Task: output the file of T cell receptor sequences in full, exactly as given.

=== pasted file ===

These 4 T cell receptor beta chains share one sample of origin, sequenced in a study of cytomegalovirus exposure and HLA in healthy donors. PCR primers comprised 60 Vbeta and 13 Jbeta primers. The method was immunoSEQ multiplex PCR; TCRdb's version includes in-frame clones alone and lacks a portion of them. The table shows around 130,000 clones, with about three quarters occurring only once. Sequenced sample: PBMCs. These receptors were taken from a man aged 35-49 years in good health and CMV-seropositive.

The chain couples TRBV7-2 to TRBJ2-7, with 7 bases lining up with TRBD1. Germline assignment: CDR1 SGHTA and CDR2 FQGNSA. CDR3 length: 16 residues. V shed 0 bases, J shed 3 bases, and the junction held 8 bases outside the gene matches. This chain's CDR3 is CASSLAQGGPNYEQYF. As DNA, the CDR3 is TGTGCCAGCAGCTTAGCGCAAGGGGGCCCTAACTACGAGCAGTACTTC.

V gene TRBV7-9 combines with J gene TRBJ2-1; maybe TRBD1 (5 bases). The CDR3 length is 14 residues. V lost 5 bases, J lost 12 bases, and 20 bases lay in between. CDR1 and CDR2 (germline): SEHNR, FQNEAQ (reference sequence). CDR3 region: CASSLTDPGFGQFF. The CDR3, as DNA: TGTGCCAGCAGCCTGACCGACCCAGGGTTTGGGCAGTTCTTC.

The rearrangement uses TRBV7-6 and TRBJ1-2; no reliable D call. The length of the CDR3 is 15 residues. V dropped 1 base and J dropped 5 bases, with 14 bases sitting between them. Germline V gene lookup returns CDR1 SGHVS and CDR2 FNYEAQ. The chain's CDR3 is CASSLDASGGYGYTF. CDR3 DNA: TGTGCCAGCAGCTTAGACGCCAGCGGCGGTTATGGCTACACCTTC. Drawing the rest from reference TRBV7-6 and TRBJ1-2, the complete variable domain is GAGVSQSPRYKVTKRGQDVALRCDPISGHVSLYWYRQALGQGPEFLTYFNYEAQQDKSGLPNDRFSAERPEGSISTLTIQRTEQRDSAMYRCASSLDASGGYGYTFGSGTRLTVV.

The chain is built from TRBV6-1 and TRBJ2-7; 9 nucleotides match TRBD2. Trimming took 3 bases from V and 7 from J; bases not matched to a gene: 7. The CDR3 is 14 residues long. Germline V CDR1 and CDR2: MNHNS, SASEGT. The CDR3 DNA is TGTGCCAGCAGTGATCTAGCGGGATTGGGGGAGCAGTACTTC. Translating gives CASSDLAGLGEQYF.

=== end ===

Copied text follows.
These 4 T cell receptor beta chains share one sample of origin, sequenced in a study of cytomegalovirus exposure and HLA in healthy donors. PCR primers comprised 60 Vbeta and 13 Jbeta primers. The method was immunoSEQ multiplex PCR; TCRdb's version includes in-frame clones alone and lacks a portion of them. The table shows around 130,000 clones, with about three quarters occurring only once. Sequenced sample: PBMCs. These receptors were taken from a man aged 35-49 years in good health and CMV-seropositive.

The chain couples TRBV7-2 to TRBJ2-7, with 7 bases lining up with TRBD1. Germline assignment: CDR1 SGHTA and CDR2 FQGNSA. CDR3 length: 16 residues. V shed 0 bases, J shed 3 bases, and the junction held 8 bases outside the gene matches. This chain's CDR3 is CASSLAQGGPNYEQYF. As DNA, the CDR3 is TGTGCCAGCAGCTTAGCGCAAGGGGGCCCTAACTACGAGCAGTACTTC.

V gene TRBV7-9 combines with J gene TRBJ2-1; maybe TRBD1 (5 bases). The CDR3 length is 14 residues. V lost 5 bases, J lost 12 bases, and 20 bases lay in between. CDR1 and CDR2 (germline): SEHNR, FQNEAQ (reference sequence). CDR3 region: CASSLTDPGFGQFF. The CDR3, as DNA: TGTGCCAGCAGCCTGACCGACCCAGGGTTTGGGCAGTTCTTC.

The rearrangement uses TRBV7-6 and TRBJ1-2; no reliable D call. The length of the CDR3 is 15 residues. V dropped 1 base and J dropped 5 bases, with 14 bases sitting between them. Germline V gene lookup returns CDR1 SGHVS and CDR2 FNYEAQ. The chain's CDR3 is CASSLDASGGYGYTF. CDR3 DNA: TGTGCCAGCAGCTTAGACGCCAGCGGCGGTTATGGCTACACCTTC. Drawing the rest from reference TRBV7-6 and TRBJ1-2, the complete variable domain is GAGVSQSPRYKVTKRGQDVALRCDPISGHVSLYWYRQALGQGPEFLTYFNYEAQQDKSGLPNDRFSAERPEGSISTLTIQRTEQRDSAMYRCASSLDASGGYGYTFGSGTRLTVV.

The chain is built from TRBV6-1 and TRBJ2-7; 9 nucleotides match TRBD2. Trimming took 3 bases from V and 7 from J; bases not matched to a gene: 7. The CDR3 is 14 residues long. Germline V CDR1 and CDR2: MNHNS, SASEGT. The CDR3 DNA is TGTGCCAGCAGTGATCTAGCGGGATTGGGGGAGCAGTACTTC. Translating gives CASSDLAGLGEQYF.